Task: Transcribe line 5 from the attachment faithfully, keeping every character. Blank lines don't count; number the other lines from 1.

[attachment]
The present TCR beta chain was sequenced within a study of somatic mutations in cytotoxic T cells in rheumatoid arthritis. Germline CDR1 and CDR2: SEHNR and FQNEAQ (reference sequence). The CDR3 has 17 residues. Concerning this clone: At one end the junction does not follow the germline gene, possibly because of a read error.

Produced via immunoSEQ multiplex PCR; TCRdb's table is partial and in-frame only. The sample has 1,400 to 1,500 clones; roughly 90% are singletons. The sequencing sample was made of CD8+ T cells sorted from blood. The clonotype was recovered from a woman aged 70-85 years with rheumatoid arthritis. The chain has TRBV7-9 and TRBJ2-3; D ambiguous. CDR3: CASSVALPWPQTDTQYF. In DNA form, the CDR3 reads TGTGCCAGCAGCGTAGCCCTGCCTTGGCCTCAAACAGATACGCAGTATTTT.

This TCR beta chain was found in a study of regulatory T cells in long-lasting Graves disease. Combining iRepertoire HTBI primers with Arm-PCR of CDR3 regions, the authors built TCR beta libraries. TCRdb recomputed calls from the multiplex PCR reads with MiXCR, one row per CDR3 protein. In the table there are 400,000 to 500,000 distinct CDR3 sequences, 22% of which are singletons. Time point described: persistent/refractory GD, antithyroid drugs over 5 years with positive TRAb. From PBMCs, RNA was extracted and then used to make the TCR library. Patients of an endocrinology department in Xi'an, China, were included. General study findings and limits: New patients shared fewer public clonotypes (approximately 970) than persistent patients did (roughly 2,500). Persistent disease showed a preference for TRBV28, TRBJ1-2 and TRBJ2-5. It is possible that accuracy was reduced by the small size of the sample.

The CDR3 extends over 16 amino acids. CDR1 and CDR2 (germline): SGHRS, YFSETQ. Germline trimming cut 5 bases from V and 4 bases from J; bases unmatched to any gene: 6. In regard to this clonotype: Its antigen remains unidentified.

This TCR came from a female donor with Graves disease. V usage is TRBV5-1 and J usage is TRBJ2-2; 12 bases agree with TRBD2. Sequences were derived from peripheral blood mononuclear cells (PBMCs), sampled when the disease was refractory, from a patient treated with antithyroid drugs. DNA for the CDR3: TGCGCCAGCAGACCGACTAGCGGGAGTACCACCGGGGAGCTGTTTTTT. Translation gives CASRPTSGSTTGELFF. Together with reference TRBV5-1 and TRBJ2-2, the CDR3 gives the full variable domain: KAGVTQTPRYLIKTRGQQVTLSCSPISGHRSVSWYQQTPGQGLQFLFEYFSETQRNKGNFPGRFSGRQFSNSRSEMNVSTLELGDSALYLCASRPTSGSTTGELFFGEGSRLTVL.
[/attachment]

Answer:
This TCR came from a female donor with Graves disease. V usage is TRBV5-1 and J usage is TRBJ2-2; 12 bases agree with TRBD2. Sequences were derived from peripheral blood mononuclear cells (PBMCs), sampled when the disease was refractory, from a patient treated with antithyroid drugs. DNA for the CDR3: TGCGCCAGCAGACCGACTAGCGGGAGTACCACCGGGGAGCTGTTTTTT. Translation gives CASRPTSGSTTGELFF. Together with reference TRBV5-1 and TRBJ2-2, the CDR3 gives the full variable domain: KAGVTQTPRYLIKTRGQQVTLSCSPISGHRSVSWYQQTPGQGLQFLFEYFSETQRNKGNFPGRFSGRQFSNSRSEMNVSTLELGDSALYLCASRPTSGSTTGELFFGEGSRLTVL.